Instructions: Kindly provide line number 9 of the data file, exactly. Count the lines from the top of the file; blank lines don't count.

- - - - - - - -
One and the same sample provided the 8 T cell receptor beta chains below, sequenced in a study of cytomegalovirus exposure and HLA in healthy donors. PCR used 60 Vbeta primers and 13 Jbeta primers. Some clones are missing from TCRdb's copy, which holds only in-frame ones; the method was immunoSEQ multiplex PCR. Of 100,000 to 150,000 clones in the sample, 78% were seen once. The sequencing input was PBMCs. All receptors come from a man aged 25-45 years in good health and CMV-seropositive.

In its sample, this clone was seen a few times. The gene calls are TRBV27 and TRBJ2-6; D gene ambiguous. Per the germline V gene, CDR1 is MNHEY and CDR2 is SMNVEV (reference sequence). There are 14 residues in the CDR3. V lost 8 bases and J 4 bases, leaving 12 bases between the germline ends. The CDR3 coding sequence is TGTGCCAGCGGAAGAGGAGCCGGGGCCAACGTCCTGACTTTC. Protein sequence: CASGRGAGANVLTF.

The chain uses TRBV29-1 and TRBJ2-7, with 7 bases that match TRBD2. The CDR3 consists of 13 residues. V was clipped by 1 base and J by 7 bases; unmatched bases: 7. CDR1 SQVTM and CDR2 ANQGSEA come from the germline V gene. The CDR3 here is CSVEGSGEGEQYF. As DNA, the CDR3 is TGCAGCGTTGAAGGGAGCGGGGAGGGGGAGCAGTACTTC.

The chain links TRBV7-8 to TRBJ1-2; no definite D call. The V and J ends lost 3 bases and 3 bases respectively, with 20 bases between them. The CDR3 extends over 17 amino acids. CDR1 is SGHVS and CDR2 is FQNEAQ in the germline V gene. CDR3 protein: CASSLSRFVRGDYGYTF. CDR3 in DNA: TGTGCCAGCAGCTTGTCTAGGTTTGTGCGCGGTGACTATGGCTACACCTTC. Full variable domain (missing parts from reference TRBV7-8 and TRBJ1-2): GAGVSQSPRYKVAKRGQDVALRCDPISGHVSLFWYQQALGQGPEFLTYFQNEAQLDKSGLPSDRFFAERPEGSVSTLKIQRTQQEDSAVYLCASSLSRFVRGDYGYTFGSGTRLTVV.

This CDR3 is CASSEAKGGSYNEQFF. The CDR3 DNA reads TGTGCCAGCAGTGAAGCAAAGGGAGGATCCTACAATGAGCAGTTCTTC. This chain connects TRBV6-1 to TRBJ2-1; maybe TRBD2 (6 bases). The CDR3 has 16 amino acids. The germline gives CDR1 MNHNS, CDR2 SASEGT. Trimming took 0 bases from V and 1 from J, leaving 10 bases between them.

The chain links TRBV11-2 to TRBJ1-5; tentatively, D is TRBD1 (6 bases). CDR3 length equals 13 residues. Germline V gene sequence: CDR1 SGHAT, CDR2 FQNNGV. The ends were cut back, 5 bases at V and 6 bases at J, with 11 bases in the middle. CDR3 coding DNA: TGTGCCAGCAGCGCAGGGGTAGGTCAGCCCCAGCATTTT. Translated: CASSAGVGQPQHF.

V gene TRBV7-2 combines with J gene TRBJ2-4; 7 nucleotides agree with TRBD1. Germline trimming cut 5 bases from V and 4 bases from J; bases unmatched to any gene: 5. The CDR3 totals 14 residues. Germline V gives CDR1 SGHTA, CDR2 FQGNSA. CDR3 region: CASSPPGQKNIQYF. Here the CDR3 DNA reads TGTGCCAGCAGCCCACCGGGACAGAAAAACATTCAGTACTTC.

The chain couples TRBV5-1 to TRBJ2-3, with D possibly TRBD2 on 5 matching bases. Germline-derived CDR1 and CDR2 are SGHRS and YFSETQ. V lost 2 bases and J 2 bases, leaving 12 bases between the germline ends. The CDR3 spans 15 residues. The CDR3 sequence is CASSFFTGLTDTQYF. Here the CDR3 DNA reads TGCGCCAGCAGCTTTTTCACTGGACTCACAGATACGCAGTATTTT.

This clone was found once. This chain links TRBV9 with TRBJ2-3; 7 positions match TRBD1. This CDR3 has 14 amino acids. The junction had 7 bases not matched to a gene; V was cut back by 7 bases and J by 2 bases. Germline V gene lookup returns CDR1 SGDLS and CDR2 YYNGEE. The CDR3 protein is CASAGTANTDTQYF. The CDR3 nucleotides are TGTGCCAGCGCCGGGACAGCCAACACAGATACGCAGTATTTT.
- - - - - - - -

This clone was found once. This chain links TRBV9 with TRBJ2-3; 7 positions match TRBD1. This CDR3 has 14 amino acids. The junction had 7 bases not matched to a gene; V was cut back by 7 bases and J by 2 bases. Germline V gene lookup returns CDR1 SGDLS and CDR2 YYNGEE. The CDR3 protein is CASAGTANTDTQYF. The CDR3 nucleotides are TGTGCCAGCGCCGGGACAGCCAACACAGATACGCAGTATTTT.